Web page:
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Old 02-02-2012, 10:33 AM   #15
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You'll get many opinions on this but you'll have to make the final decision. We to on a dolly only because at the time of the purchase of our vehicle the equipment needed to two 4 down was a 6-8 week wait. Well that wasnt' going to cut it as we were leaving on vaca in 2 weeks. Now that we have the dolly I don't mind it at all. For one I didn't have to modify the car (base plate, wiring etc.) so when I go to sell it for one I don't have to replace a facia that has been cut out to accept these mods. The other advantage is we can tow others vehicles if we want providing they are front wheel drive. Is it easier 4 down? Probably a bit. Cost wise it could be a toss up depending what equipment/dolly you purchase.

Steve & Sally / HiTee & Hudson Our Little Poms / Heidi & Houston Forever in our Hearts
04 NEWMAR MACA 3778 W22 / 05 PT Vert
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Old 02-02-2012, 12:29 PM   #16
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As mentioned in some other posts, weight is also an issue. Depending on the size of the RV it will have a 3500 lb, 5000 lb, or a 10000 lb hitch. In general the more you spend on the coach the larger capacity the hitch.

A 5000 lb capacity hitch can tow most vehicles except Large SUVs, Large Pickups, etc.

The killer is an RV with a 3500 lb hitch; this will limit you to less than half of the vehicles listed in the 2011 Dinghy Roundup.

2002 35R Southwind, W22 8.1L Vortec UltraPower, 19.5' wheels
Toad: Wrangler, lifted and on 35" tires
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Old 02-03-2012, 12:00 AM   #17
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As has been mentioned previously, opinions vary. I'm presently very happy with my current TOAD...but, I went through several to get here.

It's too long to post all the plus and minus here, but click on my blog below and scroll down to the first entry for the sad tale. Hope it may help you out and good luck!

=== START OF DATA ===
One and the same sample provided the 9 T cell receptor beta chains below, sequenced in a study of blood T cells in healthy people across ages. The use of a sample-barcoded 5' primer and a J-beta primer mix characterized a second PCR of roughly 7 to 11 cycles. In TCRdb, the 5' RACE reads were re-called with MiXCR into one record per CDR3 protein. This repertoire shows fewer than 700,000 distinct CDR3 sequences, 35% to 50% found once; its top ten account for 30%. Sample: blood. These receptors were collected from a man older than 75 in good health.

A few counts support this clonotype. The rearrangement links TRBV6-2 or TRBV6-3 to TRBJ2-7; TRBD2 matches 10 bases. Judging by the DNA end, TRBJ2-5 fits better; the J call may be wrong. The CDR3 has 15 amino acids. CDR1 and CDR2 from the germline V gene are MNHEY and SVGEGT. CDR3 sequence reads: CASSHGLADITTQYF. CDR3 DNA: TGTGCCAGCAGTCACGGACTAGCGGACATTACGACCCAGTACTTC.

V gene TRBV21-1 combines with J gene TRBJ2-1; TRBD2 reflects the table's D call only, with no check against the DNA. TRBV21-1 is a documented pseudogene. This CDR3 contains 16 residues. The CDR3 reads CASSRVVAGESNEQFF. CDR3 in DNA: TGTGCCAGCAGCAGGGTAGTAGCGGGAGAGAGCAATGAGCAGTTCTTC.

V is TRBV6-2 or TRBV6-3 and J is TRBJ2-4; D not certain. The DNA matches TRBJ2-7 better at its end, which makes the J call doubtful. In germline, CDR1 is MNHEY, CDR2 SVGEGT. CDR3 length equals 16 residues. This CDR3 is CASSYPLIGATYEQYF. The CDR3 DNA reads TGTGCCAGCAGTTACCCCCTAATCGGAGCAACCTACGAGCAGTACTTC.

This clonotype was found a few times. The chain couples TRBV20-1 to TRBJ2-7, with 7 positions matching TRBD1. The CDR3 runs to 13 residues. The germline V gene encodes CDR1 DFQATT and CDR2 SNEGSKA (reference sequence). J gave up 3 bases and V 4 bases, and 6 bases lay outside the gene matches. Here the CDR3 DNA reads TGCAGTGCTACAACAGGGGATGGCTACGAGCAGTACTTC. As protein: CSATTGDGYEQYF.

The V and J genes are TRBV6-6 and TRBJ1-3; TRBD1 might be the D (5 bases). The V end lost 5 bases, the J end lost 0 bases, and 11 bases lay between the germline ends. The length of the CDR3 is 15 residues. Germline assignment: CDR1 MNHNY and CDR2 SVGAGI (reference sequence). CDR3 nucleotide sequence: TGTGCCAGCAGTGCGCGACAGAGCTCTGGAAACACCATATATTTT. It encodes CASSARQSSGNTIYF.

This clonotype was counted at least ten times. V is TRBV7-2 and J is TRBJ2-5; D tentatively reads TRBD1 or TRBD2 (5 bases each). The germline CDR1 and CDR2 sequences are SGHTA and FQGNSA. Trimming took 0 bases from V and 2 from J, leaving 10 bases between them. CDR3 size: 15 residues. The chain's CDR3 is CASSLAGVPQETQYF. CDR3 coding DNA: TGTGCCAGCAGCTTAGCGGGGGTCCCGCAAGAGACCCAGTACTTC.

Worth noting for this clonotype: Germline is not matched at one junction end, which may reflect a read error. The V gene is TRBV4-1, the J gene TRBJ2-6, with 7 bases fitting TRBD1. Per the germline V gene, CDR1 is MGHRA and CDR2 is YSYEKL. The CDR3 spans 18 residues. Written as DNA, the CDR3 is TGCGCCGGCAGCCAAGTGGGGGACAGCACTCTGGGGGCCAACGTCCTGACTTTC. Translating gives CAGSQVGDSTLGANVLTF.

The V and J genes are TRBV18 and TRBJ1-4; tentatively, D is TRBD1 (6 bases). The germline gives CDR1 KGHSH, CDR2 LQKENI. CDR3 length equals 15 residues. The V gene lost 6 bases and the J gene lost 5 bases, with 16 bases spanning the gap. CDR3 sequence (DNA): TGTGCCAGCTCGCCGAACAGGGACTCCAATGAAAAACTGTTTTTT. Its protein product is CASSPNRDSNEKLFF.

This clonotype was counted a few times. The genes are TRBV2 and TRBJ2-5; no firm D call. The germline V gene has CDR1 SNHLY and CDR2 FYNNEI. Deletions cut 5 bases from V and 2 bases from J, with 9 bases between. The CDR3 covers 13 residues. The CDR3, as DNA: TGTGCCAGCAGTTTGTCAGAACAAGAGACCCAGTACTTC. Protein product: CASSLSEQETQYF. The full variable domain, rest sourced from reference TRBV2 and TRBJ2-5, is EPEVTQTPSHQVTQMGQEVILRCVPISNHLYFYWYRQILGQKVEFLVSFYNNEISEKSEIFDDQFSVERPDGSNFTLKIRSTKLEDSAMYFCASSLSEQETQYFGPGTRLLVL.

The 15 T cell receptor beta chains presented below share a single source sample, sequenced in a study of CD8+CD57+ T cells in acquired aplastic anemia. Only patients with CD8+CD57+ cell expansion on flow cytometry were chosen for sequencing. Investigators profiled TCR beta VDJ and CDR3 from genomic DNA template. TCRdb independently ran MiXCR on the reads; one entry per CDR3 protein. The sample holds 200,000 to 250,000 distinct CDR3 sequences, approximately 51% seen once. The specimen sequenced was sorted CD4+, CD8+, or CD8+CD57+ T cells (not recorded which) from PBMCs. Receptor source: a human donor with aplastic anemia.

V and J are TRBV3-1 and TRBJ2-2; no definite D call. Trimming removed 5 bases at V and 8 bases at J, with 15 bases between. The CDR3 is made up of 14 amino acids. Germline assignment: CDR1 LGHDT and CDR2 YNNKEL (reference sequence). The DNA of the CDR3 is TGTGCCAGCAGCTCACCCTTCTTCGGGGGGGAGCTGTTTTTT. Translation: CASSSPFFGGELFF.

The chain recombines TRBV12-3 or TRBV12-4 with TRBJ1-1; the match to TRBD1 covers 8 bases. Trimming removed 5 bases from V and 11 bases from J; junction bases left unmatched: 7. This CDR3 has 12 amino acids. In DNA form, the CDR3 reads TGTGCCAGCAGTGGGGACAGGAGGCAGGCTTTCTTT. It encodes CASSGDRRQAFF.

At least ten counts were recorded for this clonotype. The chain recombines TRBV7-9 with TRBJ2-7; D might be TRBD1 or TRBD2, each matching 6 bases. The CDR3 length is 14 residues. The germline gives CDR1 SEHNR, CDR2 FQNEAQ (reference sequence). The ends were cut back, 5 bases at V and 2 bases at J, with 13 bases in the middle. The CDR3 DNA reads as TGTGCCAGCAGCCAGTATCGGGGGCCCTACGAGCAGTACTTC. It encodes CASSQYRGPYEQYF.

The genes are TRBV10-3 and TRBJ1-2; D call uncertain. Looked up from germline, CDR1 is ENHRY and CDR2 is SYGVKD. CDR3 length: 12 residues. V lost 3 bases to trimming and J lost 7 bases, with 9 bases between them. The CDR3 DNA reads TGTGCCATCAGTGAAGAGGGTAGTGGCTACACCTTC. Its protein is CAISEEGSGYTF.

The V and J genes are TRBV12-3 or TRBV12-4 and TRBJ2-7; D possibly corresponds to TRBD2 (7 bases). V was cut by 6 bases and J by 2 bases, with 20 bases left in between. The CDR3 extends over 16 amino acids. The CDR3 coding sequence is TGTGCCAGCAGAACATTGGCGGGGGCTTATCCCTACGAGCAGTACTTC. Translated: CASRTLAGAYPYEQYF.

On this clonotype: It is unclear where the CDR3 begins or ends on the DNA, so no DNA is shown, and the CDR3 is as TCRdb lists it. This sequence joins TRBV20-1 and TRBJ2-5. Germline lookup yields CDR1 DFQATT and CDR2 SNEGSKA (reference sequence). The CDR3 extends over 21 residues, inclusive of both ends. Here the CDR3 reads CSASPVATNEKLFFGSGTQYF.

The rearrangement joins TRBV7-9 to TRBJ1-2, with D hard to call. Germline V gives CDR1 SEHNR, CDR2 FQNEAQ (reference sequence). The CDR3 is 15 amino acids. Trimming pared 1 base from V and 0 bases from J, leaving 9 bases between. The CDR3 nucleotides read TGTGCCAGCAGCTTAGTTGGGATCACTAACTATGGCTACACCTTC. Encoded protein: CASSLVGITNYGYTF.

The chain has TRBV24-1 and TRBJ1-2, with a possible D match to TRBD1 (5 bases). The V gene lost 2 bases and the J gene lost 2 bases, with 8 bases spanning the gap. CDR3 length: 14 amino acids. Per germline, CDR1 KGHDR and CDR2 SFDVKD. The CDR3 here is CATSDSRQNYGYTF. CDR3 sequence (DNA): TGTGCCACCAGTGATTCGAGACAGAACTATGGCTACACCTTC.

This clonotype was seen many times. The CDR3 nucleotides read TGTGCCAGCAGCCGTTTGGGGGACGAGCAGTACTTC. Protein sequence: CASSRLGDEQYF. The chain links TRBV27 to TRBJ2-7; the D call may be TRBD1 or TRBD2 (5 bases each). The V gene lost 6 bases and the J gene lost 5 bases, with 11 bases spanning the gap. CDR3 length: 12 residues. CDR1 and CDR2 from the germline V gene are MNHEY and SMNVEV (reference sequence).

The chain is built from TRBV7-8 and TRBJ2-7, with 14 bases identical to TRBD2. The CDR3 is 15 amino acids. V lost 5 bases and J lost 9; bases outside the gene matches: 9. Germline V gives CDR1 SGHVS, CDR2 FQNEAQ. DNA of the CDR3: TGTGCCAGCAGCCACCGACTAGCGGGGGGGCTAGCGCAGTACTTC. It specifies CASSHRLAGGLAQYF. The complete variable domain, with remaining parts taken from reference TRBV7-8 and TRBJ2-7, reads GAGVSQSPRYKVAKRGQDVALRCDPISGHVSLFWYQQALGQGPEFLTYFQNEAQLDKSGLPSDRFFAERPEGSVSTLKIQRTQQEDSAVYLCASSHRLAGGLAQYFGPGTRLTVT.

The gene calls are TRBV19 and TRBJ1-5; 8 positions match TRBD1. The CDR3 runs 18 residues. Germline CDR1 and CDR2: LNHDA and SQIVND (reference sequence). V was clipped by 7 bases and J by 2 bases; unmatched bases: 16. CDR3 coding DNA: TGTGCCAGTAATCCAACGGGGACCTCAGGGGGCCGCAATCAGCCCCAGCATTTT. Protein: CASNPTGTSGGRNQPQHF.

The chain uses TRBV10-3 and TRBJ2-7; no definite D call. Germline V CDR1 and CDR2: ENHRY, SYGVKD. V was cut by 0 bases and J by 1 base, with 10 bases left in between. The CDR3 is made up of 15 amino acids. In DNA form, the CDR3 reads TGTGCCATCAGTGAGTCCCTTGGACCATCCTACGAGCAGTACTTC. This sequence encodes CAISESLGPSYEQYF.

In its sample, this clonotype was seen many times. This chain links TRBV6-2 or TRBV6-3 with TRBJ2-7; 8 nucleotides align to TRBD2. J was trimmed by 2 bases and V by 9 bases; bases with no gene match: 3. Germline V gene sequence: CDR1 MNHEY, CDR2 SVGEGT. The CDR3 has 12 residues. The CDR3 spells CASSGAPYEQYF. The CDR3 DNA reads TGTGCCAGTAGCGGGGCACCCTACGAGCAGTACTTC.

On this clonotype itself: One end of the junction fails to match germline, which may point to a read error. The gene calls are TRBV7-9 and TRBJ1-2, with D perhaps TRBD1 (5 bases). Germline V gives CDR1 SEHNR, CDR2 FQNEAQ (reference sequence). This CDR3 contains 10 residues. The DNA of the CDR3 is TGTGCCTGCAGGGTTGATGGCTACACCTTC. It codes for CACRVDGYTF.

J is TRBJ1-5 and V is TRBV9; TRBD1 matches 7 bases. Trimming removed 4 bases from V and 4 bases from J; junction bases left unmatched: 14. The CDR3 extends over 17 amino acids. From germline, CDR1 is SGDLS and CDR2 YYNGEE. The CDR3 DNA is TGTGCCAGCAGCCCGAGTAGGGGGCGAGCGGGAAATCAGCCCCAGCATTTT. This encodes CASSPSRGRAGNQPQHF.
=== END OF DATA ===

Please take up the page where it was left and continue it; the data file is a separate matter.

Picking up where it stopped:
Dan (Mack) (Former Outlaw owner, looking for a new ride!), w/2012 F150 FX4 and a 2012 Street Glide.
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Old 02-03-2012, 12:12 AM   #18
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It seems like one sees more Wranglers being towed than any other single vehicle. 4WD Jeeps are very easy to tow 4 down. Really quick to hook up and to unhook and drive away. And they're really versatile in the ability to go most anywhere, in most any weather conditions. If you're the type that would enjoy a Jeep, I can heartily recommend the Wrangler.

Late model Wranglers offer all the creature comforts you desire (heated seats, navigation, Sirius radio, power windows, voice controlled cell phone use, etc.) and they really drive and ride much nicer than older model Wranglers. And having 4 doors sure helps for access convenience. My wife and I use the rear doors every time we go anywhere, for our day bags and such. The 4-door model (called Unlimited) also gives you more carrying capacity inside the Jeep. We love our 2011 Unlimited Rubicon.

First Rest Area entering Texas from New Mexico.
"Be kind... everyone you encounter in life is fighting battles that you have no awareness of."
2016 Newmar Bay Star 3124 w/ 2016 Jeep Wrangler Rubicon Unltd Hard Rock
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Old 02-03-2012, 12:21 AM   #19
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Originally Posted by njs42 View Post
The "best" set up is completely relative to your circumstances and preferences, what is most economical and practical for you. All tow systems have their pros and cons but work well in any event. 4 down seems to be the most used, then dolly then trailer (not scientific other than my observations over ten years).

---a sure fire one is Honda CRV--4 down--towed ours 30,000 miles the car has 85,000 other wise--trouble free a combined 115000 original miles and we just installed our third set of tires so around 55000 on tires---pretty normal---transmission still is silky smooth.